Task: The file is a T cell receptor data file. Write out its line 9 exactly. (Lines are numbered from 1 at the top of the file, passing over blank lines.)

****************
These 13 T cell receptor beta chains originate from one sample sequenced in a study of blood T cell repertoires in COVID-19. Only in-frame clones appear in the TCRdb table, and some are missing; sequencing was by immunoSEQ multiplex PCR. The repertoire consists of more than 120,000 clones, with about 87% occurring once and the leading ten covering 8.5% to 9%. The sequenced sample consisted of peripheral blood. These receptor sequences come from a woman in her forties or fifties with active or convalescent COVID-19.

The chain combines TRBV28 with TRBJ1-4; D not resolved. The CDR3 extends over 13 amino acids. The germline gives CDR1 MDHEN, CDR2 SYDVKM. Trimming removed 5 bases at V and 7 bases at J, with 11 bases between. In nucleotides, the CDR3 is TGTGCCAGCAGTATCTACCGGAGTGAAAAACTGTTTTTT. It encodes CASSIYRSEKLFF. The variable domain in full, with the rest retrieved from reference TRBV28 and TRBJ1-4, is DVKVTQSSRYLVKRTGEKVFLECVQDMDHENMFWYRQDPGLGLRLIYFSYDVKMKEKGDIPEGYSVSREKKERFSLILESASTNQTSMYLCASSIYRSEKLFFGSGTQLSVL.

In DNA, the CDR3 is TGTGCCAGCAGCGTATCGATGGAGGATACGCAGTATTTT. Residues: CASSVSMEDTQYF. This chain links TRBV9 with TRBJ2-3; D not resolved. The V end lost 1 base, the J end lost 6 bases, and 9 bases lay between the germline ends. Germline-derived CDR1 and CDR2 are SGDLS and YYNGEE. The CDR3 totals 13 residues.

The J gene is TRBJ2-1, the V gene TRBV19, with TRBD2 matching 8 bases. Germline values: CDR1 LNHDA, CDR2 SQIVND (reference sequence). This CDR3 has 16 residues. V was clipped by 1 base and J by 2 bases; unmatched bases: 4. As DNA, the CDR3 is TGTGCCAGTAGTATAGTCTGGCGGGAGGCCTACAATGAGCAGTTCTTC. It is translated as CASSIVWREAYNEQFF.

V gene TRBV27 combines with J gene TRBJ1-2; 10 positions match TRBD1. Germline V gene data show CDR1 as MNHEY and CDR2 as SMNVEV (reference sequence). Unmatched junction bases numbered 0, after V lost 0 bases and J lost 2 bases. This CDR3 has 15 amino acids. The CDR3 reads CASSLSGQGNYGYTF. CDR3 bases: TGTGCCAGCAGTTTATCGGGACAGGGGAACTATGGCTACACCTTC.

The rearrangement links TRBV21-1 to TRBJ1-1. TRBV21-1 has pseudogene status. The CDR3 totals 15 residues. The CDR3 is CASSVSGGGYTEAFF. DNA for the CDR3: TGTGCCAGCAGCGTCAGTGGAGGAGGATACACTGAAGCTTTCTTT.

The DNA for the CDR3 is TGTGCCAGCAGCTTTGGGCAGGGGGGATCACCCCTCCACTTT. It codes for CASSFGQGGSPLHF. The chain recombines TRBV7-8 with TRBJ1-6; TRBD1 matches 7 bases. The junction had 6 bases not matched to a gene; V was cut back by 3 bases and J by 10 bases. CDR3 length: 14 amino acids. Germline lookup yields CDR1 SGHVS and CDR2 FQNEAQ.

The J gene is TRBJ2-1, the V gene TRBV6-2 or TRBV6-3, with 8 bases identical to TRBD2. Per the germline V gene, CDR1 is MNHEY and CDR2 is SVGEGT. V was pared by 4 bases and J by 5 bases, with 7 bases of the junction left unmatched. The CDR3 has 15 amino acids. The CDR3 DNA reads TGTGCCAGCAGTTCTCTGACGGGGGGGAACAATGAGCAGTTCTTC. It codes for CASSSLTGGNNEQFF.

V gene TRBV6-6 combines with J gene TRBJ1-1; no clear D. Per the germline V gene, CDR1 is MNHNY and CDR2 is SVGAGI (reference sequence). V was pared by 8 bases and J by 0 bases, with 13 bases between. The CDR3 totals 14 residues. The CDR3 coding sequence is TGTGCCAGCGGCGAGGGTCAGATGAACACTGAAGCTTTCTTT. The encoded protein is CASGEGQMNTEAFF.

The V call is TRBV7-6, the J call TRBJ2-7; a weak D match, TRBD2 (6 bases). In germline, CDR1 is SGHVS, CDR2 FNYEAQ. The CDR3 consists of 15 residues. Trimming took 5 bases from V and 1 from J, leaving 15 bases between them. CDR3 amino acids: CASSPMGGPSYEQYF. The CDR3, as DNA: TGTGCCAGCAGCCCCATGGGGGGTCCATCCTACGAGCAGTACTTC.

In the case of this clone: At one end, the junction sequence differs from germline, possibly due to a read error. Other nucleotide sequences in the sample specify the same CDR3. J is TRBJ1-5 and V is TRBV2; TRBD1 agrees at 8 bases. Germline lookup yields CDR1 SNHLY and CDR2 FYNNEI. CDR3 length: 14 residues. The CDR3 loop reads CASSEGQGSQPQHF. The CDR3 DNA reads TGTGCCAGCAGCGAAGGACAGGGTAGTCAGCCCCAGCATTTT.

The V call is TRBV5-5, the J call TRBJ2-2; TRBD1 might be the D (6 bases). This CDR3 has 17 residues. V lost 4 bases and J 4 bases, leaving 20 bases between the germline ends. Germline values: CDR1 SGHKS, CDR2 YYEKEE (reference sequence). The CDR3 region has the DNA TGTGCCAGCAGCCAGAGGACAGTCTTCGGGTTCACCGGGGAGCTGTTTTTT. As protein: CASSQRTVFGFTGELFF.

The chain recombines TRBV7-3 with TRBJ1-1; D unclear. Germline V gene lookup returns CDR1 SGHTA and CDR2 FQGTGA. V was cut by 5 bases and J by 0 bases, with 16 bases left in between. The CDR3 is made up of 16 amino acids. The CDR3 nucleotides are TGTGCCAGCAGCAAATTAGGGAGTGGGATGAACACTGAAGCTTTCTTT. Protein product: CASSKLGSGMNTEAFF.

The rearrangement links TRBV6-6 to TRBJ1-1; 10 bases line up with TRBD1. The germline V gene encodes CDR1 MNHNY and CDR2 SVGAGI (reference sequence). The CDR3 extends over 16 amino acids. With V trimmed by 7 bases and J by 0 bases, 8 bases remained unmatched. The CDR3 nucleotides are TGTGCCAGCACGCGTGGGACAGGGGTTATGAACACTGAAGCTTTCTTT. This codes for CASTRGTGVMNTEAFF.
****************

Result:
V gene TRBV6-6 combines with J gene TRBJ1-1; no clear D. Per the germline V gene, CDR1 is MNHNY and CDR2 is SVGAGI (reference sequence). V was pared by 8 bases and J by 0 bases, with 13 bases between. The CDR3 totals 14 residues. The CDR3 coding sequence is TGTGCCAGCGGCGAGGGTCAGATGAACACTGAAGCTTTCTTT. The encoded protein is CASGEGQMNTEAFF.